Having grown up as a Jew in Poland then Vienna at the turn of the last century, Ludwig von Mises, the greatest economist of the 20th century, had every reason to hate Christianity because they had murdered Jews for centuries. But worse for Mises, Christian intellectuals promoted socialism as Godly economics. Mises saw no way to reconcile economics and Christianity, as he wrote in his book Socialism: An Economic and Social Analysis, published in 1922:
The Gospels are not socialistic and not communistic. They are, as we have seen, indifferent to all social questions on the one hand, full of resentment against all property and against all owners on the other. So it is that Christian doctrine, once separated from the context in which Christ preached it—expectation of the imminent
Kingdom of God—can be extremely destructive. Never and nowhere can a system of social ethics embracing social co-operation be built up on a doctrine which prohibits any concern for sustenance and work, while it expresses fierce resentment against the rich, preaches hatred of the family, and advocates voluntary castration…
[Our] evidence leads to the negation of the question asked above: whether it might not be possible to reconcile Christianity with a free social order based on private ownership in the means of production. A living Christianity cannot exist side by side with, and within, Capitalism.
Then Mises immigrated to the US to escape the Nazis. There for the first time, he met Christians who were classical liberals like him. When he wrote his greatest book, Human Action, he had warmed to a personal religion in line with the thoughts of William James,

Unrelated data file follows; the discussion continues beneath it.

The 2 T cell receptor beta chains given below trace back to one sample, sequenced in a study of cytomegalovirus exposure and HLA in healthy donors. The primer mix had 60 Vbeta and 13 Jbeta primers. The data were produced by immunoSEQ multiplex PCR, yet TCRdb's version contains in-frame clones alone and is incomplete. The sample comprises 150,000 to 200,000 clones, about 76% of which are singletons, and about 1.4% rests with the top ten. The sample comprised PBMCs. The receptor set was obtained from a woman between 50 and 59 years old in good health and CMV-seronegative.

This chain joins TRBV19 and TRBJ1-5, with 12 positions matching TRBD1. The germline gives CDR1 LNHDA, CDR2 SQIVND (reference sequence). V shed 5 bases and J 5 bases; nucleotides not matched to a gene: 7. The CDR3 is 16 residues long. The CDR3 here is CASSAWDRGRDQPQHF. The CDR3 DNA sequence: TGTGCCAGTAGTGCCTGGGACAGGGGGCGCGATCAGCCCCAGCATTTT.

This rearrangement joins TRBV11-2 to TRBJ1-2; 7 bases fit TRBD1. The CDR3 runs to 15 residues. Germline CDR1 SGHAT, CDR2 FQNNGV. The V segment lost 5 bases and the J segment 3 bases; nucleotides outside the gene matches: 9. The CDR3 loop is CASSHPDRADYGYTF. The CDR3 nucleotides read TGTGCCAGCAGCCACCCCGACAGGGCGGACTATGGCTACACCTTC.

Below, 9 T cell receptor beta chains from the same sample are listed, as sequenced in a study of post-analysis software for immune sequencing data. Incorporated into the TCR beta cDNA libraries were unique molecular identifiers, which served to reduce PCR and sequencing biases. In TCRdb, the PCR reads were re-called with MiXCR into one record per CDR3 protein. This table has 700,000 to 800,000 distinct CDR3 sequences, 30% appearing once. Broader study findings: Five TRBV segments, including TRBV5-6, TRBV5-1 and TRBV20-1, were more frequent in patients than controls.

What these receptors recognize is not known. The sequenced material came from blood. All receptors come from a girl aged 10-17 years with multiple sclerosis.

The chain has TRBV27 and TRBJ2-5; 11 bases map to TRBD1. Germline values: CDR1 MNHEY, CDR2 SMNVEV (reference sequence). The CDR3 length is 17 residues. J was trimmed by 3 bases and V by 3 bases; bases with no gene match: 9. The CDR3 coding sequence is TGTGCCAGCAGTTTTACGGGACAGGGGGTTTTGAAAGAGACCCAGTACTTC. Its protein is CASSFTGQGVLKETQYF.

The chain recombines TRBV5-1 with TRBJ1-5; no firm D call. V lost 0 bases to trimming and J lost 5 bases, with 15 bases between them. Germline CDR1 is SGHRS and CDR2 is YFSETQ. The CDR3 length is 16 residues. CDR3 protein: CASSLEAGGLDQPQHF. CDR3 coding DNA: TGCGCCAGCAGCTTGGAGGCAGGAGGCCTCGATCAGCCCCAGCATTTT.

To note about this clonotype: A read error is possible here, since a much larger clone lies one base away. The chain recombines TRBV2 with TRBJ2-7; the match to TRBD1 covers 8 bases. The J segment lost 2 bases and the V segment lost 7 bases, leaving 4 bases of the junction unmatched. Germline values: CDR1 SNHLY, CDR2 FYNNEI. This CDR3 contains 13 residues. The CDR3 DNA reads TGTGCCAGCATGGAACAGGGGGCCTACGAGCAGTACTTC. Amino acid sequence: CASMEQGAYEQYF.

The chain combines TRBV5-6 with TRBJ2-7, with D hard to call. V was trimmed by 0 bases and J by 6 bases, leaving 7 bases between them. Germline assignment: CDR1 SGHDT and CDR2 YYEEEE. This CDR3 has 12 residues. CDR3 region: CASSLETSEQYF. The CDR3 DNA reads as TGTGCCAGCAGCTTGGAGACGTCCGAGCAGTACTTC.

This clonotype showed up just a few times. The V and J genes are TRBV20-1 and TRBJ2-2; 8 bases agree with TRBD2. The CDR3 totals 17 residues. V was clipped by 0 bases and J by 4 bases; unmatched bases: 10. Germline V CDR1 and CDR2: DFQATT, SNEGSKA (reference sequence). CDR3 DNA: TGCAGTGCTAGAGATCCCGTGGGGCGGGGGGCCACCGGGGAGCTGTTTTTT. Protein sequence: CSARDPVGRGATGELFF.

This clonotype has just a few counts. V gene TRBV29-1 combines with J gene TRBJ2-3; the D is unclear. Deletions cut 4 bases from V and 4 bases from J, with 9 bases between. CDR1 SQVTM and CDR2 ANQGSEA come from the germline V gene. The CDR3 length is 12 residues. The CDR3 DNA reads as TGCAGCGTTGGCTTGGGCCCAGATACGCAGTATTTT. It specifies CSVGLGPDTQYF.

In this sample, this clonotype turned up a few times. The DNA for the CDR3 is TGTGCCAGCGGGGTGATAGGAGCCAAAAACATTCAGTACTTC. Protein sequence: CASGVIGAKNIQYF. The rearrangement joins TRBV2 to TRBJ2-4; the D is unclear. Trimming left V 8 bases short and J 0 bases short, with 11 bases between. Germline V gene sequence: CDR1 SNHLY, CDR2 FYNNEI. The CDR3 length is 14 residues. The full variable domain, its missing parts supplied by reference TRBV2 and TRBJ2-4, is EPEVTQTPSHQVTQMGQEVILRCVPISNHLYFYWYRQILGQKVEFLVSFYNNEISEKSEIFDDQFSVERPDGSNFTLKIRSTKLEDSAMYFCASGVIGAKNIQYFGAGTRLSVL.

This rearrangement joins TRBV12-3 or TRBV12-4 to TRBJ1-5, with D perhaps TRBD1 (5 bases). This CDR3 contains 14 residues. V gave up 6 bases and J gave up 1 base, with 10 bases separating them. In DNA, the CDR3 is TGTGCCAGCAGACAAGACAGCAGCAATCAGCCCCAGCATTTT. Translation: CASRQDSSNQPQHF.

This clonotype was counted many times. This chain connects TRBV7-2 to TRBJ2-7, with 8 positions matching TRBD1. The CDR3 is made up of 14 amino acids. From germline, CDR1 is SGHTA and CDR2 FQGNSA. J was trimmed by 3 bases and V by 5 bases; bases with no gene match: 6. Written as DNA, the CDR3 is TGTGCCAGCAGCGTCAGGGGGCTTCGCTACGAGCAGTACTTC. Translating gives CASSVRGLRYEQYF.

... for whom religion was a purely personal and individual relation between man and a holy, mysterious, and awe-inspiring divine Reality. It enjoins upon man a certain mode of individual conduct. But it does not assert anything with regard to the problems of social organization.
Eight years later, Mises had lost much of his skepticism about Christianity according to biographer Jorg Guido Hulsmann in Mises: The Last Knight of Liberalism. Hulsmann wrote, “One of the most striking features of Theory and History and The Ultimate Foundation of Economic Science is the frequent allusion to theological problems.” For example, in Theory and History, Mises wrote,
There is nothing in any ethical doctrine or in the teachings of any of the creeds based on the Ten Commandments that could justify the condemnation of an economic system which has multiplied the population and provides the masses in the capitalistic countries with the highest standard of living ever attained in history. From the religious point of view, too, the drop in infant mortality, the prolongation of the average length of life, the successful fight against plagues and disease, the disappearance of famines, illiteracy, and superstition tell in favor of capitalism.
Five years after Theory and History, Mises published The Ultimate Foundation of Economic Science, in which he suggests that divine revelation and natural revelation about economics can be reconciled. He wrote in that volume,
According to the fundamental doctrine of Christian theology and philosophy, God has created the human mind in endowing man with his faculty of thinking. As both revelation and human reason are manifestations of the Lord’s might, there cannot be ultimately any disagreement between them. God does not contradict himself. It is the object of philosophy and theology to demonstrate the concord between revelation and reason. Such was the problem the solution of which patristic and scholastic philosophy tried to achieve.
In the 1950s Mises began reading Karl Barth, a German theologian. But Barth was a dedicated socialist who called capitalism “almost unequivocally demonic.” What in Barth could appeal to Mises? Hulsmann suggests that Barth helped Mises out of the dilemma of an acting God. Mises had written that a perfect being such as God could not act because only dissatisfied people act in order to relieve discomfort. Barth made the case for revelation over natural theology and promoted a God who is “totally other” and incapable of being fully grasped by human reason. Mises wrote in The Ultimate Foundation,